Diffusing Risk and Building Resilience through Innovation: Reciprocal Exchange Relationships, Livelihood Vulnerability and Food Security amongst Smallholder Farmers in Papua New Guinea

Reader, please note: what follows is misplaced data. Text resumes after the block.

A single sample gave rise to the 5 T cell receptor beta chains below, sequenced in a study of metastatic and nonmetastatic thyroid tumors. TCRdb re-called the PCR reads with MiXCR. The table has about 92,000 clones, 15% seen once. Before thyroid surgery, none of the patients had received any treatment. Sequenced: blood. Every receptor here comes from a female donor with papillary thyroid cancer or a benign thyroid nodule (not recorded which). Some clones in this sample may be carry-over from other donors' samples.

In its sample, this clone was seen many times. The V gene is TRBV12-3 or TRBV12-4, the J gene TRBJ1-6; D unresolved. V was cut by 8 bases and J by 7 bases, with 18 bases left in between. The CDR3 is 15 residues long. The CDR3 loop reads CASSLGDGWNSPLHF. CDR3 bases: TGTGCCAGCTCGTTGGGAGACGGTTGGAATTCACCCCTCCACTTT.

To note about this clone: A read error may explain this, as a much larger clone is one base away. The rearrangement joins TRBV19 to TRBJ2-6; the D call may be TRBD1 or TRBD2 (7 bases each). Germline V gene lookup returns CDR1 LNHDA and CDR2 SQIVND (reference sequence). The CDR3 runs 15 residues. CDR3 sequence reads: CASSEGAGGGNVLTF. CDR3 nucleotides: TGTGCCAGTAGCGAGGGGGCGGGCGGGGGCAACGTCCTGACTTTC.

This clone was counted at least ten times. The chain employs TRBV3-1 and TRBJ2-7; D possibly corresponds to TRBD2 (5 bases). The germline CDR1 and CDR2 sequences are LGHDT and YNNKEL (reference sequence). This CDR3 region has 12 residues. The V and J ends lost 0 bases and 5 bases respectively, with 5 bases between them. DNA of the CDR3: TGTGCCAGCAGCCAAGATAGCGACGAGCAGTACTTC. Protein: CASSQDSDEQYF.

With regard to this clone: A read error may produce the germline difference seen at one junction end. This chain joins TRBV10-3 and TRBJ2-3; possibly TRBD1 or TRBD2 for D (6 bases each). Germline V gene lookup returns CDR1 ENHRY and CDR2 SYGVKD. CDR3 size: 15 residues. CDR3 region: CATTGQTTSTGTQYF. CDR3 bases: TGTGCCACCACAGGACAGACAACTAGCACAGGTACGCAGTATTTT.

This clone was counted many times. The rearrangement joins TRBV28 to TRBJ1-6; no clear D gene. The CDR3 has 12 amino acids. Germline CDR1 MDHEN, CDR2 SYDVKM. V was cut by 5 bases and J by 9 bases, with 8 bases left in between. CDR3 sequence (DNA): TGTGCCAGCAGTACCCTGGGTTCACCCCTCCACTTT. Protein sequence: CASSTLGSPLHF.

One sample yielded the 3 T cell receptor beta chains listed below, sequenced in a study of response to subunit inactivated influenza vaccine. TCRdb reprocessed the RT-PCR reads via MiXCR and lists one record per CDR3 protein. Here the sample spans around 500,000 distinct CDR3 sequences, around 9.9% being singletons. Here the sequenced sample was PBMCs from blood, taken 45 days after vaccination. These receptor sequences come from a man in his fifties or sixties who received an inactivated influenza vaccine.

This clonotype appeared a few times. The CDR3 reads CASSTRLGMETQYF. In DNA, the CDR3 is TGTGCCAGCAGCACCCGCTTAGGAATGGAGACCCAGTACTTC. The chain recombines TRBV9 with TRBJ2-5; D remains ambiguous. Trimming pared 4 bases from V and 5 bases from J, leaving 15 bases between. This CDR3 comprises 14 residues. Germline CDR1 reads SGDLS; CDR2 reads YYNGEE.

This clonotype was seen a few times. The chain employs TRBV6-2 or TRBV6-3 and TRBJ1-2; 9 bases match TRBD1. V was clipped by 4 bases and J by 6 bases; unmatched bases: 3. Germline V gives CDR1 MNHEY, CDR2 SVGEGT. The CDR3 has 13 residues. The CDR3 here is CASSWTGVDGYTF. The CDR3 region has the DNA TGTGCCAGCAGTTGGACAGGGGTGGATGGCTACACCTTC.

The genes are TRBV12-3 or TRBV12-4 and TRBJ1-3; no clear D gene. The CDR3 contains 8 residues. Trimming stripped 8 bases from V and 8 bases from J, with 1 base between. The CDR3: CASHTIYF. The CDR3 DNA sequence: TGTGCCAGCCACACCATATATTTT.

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© 2018, Springer Science+Business Media, LLC, part of Springer Nature. This paper examines how oil palm migrant farmers in Papua New Guinea are responding to shortages of land for food gardening. Despite rapid population growth and planting nearly all of their land to oil palm, virtually all families continue to grow sufficient food for their families. The paper outlines the diverse range of adaptive strategies that households have employed to maintain food security, involving both intensification and innovation in farming systems. While gains from intensification have been significant and built resilience, they have been incremental, whereas innovation has been transformative and led to large gains in resilience. The adoption of more flexible land access arrangements on state leasehold land that ‘revive’ and adapt indigenous systems of land sharing and exchange that operated through kinship networks on customary land are innovative; they have increased the supply of land for food gardening thereby reducing risk for individual households and the broader smallholder community. The paper highlights the value of understanding farmer-driven innovations and the role of indigenous institutions and cultural values in sustaining and enhancing household food security.
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